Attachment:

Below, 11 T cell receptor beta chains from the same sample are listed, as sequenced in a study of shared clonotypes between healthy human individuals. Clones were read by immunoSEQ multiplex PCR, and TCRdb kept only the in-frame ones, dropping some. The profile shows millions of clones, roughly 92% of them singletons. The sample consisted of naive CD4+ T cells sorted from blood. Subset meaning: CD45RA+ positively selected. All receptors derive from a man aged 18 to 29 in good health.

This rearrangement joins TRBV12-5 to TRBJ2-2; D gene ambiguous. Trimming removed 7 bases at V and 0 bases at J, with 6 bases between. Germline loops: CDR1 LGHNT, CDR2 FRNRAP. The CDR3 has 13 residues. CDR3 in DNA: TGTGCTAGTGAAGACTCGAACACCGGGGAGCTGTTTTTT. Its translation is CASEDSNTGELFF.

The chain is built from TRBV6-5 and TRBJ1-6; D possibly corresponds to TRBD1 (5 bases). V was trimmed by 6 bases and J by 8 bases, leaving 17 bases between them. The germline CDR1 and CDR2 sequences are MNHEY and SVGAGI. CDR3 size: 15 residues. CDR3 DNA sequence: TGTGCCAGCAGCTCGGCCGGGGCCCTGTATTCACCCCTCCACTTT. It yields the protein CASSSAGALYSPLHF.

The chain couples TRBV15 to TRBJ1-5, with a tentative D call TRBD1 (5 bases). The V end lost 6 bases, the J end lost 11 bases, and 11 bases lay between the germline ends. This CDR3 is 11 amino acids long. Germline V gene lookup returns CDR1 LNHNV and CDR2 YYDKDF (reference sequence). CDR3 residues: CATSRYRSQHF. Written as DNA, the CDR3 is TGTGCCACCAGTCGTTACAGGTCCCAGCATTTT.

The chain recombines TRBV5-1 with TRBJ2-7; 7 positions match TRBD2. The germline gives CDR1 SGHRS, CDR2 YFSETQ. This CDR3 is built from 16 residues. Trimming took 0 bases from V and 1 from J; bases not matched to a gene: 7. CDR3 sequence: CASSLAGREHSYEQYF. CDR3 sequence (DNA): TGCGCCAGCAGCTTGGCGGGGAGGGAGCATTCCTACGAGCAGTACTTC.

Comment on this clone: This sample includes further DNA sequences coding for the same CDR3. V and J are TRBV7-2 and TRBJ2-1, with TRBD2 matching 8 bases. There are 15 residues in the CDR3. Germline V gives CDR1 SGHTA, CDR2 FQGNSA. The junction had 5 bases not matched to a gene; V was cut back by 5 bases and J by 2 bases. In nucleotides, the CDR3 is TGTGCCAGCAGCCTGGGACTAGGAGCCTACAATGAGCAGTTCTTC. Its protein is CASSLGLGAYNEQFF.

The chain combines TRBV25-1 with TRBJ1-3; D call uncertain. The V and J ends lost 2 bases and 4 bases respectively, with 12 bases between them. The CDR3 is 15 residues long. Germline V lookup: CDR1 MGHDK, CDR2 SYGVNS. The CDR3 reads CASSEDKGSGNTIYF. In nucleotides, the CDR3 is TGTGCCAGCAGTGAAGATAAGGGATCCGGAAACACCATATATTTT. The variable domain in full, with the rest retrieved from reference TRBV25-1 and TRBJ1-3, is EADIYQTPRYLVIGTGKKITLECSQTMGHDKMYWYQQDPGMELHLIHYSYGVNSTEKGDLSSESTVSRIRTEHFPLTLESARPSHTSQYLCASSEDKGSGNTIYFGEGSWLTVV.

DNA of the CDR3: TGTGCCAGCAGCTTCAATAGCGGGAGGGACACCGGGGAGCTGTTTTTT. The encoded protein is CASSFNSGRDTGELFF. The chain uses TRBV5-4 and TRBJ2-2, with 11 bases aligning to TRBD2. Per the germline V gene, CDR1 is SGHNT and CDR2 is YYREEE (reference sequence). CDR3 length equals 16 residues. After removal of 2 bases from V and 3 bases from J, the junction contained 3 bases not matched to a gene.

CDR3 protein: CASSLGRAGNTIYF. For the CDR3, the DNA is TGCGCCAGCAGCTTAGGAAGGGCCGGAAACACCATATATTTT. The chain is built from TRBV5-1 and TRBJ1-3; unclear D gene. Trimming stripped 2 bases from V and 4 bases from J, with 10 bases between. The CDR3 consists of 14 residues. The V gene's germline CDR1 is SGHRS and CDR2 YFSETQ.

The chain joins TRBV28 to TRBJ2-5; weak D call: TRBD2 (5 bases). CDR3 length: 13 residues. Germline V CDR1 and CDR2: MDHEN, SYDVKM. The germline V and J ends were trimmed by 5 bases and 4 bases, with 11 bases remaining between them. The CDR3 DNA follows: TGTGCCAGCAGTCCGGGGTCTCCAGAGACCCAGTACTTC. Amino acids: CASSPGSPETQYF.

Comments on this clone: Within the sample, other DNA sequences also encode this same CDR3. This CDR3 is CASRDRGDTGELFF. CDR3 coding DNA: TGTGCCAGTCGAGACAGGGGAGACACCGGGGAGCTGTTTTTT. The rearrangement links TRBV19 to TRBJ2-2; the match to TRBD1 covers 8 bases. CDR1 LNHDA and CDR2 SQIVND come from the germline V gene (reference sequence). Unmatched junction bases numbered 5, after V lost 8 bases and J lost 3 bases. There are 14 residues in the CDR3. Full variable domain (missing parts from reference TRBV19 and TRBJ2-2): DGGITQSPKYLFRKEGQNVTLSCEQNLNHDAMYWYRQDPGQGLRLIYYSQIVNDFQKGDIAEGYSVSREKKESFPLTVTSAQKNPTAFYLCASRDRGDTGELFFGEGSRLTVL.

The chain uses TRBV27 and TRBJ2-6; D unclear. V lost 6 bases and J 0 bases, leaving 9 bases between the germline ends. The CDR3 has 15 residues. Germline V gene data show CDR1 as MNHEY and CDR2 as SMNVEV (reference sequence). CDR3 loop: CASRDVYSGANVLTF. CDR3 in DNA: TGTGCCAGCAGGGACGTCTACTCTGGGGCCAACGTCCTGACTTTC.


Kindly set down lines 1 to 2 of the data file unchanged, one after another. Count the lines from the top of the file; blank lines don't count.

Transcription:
Below, 11 T cell receptor beta chains from the same sample are listed, as sequenced in a study of shared clonotypes between healthy human individuals. Clones were read by immunoSEQ multiplex PCR, and TCRdb kept only the in-frame ones, dropping some. The profile shows millions of clones, roughly 92% of them singletons. The sample consisted of naive CD4+ T cells sorted from blood. Subset meaning: CD45RA+ positively selected. All receptors derive from a man aged 18 to 29 in good health.

This rearrangement joins TRBV12-5 to TRBJ2-2; D gene ambiguous. Trimming removed 7 bases at V and 0 bases at J, with 6 bases between. Germline loops: CDR1 LGHNT, CDR2 FRNRAP. The CDR3 has 13 residues. CDR3 in DNA: TGTGCTAGTGAAGACTCGAACACCGGGGAGCTGTTTTTT. Its translation is CASEDSNTGELFF.